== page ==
The streets of St Philips may still have a whiff of waste recycling, engine oil and asphalt but these days, you’re more likely to smell hops and barley in the air.
St Philips is now the brewing capital of Bristol thanks to the arrival of several independent breweries opening there, many of them with tap rooms attracting thousands of drinkers each week.
Walk around St Philips and it’s not hard to see reminders of its rich industrial past with its vast abandoned factories, railway sidings and cobbled streets.
Roads bearing names like Gas Lane and Anvil Street hark back to the days when this area of Bristol was the noisy, sweaty blue-collar hub of the city.
For those who don’t know St Philips, it’s the large area framed by Old Market, Temple Meads, Totterdown and Barton Hill.
A landscape dominated by railway bridges, car showrooms, industrial estates, waste depots and recycling plants, it’s bisected by the Feeder Canal and River Avon, giving the place an island feel.
Razor wire, guard dogs and clattering machinery still form the backdrop of much of St Philips but this is a gritty, dusty industrial area that’s changing rapidly.
The first brewery to open in the area was Moor Beer, which relocated to Days Road from the Somerset Levels in 2014.
The unit was previously used as a truck parts distribution centre with a trade counter that now forms part of the brewery’s tap room where locals can enjoy the full range of Moor Beer products on draught or in cans.
Founder Justin Hawke says it wasn’t easy being a pioneer as the first person to open a brewery in St Philips, but a lot has changed in the past six years.
“Convincing people to come to the ‘wrong side of the tracks’ for a drink certainly wasn’t easy at first but as the area slowly has changed, it is certainly becoming more desirable and a destination in its own right.”
Justin says part of the appeal of the Days Road site next to the railway was that it provided more production and warehousing space than any city centre site could offer.
“St Philips is good for that with its road links and ability to get large lorries in for collection and delivery.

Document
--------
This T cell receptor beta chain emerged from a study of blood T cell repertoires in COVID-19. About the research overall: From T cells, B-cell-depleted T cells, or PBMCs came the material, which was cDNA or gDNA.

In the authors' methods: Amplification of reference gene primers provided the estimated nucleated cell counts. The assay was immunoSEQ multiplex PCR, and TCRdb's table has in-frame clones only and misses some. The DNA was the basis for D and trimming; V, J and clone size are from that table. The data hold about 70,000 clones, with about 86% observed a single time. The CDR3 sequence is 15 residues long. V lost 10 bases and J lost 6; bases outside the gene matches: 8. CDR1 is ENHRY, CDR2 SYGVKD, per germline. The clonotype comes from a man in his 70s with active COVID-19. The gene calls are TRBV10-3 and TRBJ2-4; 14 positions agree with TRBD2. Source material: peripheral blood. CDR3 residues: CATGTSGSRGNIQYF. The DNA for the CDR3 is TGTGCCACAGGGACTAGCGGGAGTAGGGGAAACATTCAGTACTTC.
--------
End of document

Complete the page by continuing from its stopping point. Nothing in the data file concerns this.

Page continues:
“Our location is really prime, right on the corner where industrial Bristol begins, but we’re still within easy walking distance of Temple Meads, the city centre, and Old Market. We definitely paved the way for others to follow and many customers now consider our tap room to be their local.”
Left Handed Giant opened its brewery on the Wadehurst Industrial Park in St Philips Road in 2014.
Founder Bruce Gray, who worked for Brewdog in a former life, says he saw the potential of St Philips when he was cycling into work and using the network of cycle paths connecting east Bristol with the city centre.
“I kept cycling past these empty units and thinking how amazing they’d be for a brewery/tap room,” says Bruce. “These inexpensive units were so close to the city and the cycle paths and they also had a really open, leafy feel to them.
“There was also a huge footfall of people due to the location of the cycle path so when our brewing got to a point that we needed our own units it was obvious to me the place we should do it.”
Bruce says that back in 2014 there were empty units on every estate throughout St Philips, and it was only Moor Beer and Left Handed Giant that had tap rooms. A lot has changed as more breweries open there, as well as businesses such as the Cakesmiths cafe on St Philips Road and the Blind Owl Coffee Co. roastery and coffee shop on Feeder Road.
He added: “The change has been dramatic and amazing. We’ve got numerous breweries with tap rooms, along with bakeries and cafes that broaden the appeal and demographics that are drawn to the area.
“We all work together and it really does feel that we’ve built our own little community that our customers love and appreciate.”